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Drug resistance can arise through a number of mechanisms. For instance, EGFR mutation when treating with EGFR inhibitors, or compensatory activation of alternative survival pathways. But does it occur at the level of a single cell, or would it be a population effect? In other words, would cells exposed to e.g. targeted kinase inhibitors slowly compensate with other pathways (and that would happen in every such cell) or would there be a sub-population of cells that is sensitive to inhibitors and another subpopulation inherently resistant and predisposed towards amplifying other pathways.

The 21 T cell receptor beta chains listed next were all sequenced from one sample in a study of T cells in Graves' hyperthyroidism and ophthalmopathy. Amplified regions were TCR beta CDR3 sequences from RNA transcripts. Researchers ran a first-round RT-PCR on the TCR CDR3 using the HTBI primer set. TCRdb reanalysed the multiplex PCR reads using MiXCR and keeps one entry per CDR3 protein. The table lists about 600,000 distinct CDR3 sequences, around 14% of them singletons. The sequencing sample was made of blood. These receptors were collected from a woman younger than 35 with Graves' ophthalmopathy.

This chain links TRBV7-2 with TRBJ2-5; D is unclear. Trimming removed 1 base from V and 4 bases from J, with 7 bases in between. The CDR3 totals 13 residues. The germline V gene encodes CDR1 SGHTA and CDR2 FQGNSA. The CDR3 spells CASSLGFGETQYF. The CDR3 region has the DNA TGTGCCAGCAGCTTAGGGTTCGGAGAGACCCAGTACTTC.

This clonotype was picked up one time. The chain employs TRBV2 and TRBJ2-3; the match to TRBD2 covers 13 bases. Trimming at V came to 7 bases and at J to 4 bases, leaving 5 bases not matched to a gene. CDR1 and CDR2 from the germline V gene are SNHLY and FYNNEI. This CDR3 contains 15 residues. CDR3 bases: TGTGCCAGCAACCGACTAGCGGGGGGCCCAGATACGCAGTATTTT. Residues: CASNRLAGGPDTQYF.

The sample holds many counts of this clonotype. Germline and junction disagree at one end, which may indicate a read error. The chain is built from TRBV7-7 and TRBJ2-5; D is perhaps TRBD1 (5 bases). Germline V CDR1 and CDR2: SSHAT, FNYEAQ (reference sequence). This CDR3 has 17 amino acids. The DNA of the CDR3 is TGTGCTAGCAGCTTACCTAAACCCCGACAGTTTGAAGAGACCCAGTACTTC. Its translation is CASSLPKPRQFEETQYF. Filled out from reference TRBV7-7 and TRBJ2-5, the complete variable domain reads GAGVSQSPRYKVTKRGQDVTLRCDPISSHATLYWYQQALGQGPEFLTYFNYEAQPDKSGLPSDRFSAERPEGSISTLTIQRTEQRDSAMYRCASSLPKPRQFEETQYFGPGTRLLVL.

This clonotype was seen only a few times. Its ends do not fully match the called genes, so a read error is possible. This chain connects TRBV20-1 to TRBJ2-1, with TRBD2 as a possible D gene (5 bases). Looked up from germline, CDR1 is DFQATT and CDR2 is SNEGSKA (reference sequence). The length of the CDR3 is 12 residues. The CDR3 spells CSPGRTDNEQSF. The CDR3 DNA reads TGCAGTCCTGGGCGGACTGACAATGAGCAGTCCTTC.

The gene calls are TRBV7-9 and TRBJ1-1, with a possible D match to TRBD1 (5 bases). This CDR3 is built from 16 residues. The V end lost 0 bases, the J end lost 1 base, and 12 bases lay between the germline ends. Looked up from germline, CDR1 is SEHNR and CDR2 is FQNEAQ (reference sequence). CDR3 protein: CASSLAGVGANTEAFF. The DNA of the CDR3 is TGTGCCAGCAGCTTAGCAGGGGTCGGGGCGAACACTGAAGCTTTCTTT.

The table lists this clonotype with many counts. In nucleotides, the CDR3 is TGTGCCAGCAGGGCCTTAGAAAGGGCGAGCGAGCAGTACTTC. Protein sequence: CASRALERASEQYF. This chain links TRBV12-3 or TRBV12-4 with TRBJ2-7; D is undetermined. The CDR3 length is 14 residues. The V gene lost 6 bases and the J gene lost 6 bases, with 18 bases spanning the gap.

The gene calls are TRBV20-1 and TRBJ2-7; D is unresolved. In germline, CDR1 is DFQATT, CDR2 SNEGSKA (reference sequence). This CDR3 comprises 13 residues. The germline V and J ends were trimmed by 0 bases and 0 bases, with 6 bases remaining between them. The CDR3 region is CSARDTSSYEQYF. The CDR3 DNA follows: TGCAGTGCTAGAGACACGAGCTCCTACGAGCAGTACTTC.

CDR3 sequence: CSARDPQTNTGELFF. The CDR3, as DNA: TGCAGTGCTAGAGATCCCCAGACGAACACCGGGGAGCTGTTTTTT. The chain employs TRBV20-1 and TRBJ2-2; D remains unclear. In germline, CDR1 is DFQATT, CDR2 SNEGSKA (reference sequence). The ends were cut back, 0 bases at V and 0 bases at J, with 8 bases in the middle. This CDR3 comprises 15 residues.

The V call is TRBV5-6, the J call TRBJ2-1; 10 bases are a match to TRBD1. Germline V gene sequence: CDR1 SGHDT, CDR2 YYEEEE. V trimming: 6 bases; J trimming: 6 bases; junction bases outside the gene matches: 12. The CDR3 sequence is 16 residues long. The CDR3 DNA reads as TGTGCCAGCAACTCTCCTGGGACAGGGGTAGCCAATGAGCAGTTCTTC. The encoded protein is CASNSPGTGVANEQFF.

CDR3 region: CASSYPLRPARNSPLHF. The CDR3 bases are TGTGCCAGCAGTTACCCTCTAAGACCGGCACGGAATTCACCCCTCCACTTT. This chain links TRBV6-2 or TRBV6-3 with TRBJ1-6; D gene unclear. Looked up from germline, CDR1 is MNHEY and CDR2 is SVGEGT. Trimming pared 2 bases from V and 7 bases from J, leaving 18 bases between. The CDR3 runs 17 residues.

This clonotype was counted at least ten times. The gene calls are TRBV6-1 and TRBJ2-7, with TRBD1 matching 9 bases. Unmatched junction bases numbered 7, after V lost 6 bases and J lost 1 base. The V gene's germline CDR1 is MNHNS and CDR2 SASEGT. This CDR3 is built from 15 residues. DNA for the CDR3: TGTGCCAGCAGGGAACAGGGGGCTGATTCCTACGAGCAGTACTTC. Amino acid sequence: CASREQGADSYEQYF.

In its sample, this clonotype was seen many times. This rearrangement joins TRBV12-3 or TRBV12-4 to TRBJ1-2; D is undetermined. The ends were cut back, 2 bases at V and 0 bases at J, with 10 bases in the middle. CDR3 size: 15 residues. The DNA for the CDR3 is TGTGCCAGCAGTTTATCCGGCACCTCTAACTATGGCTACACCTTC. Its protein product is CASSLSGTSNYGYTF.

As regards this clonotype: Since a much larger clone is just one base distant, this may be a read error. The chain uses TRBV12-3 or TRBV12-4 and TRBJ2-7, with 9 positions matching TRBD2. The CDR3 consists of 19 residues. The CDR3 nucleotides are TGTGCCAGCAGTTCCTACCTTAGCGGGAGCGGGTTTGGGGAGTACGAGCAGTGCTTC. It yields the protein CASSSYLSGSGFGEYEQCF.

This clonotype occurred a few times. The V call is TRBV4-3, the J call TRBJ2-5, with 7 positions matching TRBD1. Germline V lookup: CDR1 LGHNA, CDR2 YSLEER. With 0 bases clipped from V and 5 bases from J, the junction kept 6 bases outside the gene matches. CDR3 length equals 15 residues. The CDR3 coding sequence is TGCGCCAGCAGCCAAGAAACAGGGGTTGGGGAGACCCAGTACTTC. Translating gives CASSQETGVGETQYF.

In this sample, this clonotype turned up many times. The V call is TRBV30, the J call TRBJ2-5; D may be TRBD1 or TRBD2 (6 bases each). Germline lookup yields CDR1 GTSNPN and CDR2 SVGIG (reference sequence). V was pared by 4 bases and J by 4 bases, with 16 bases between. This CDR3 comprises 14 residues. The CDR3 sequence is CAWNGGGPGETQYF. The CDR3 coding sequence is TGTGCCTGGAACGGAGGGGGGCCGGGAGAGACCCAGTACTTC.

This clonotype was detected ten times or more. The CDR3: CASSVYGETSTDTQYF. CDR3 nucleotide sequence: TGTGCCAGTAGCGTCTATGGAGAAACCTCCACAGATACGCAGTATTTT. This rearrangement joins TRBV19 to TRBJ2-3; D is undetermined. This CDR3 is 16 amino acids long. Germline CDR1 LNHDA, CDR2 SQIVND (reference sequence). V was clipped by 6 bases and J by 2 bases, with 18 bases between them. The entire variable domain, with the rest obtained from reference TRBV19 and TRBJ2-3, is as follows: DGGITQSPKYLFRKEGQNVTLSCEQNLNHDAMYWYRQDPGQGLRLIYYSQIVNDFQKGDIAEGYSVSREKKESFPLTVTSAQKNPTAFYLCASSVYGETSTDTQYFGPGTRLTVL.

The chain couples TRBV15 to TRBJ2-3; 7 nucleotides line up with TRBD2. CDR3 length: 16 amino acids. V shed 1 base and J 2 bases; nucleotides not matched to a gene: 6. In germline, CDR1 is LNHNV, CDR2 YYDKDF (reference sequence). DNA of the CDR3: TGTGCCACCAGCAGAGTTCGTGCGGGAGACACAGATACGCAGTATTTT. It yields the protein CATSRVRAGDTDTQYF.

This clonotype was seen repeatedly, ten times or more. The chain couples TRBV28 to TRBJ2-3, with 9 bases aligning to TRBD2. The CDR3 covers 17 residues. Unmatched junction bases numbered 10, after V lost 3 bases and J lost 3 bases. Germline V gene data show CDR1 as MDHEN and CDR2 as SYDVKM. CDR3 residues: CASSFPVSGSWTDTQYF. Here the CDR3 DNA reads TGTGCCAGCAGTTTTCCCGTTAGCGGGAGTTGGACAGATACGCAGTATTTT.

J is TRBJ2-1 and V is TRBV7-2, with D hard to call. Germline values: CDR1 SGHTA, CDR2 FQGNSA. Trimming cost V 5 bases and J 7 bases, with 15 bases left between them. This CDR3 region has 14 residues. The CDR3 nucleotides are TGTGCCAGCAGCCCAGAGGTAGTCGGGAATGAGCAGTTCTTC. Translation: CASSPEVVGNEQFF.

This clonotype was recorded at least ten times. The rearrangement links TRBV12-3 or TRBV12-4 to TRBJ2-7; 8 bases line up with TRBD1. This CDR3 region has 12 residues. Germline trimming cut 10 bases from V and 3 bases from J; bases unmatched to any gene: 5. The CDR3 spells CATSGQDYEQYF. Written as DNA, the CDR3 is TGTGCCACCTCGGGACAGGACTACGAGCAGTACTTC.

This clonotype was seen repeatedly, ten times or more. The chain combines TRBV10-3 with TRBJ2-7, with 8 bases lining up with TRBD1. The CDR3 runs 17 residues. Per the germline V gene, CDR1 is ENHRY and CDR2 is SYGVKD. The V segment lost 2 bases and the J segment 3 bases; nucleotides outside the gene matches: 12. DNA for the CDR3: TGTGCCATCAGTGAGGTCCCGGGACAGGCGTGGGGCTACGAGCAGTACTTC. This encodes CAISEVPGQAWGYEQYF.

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There certainly can be co-operation or competition among cancer cells within a tumor that can provide some types of population-based influences on cancer-cell survival. Present evidence, however, suggests that resistance to therapy is almost always due to resistant sub-populations of cancer cells within the tumor. In many cases, such as after treatment with EGFR inhibitors, the resistance mutations have been identified. Sometimes these mutations are in such a small fraction of the cancer cells that they can't be detected in the original tumor before treatment, but in most cases they probably were already present before therapy, caused by the mutations that are inevitable during tumor growth. This review on intra-tumor heterogeneity is a good place to start learning about this topic.

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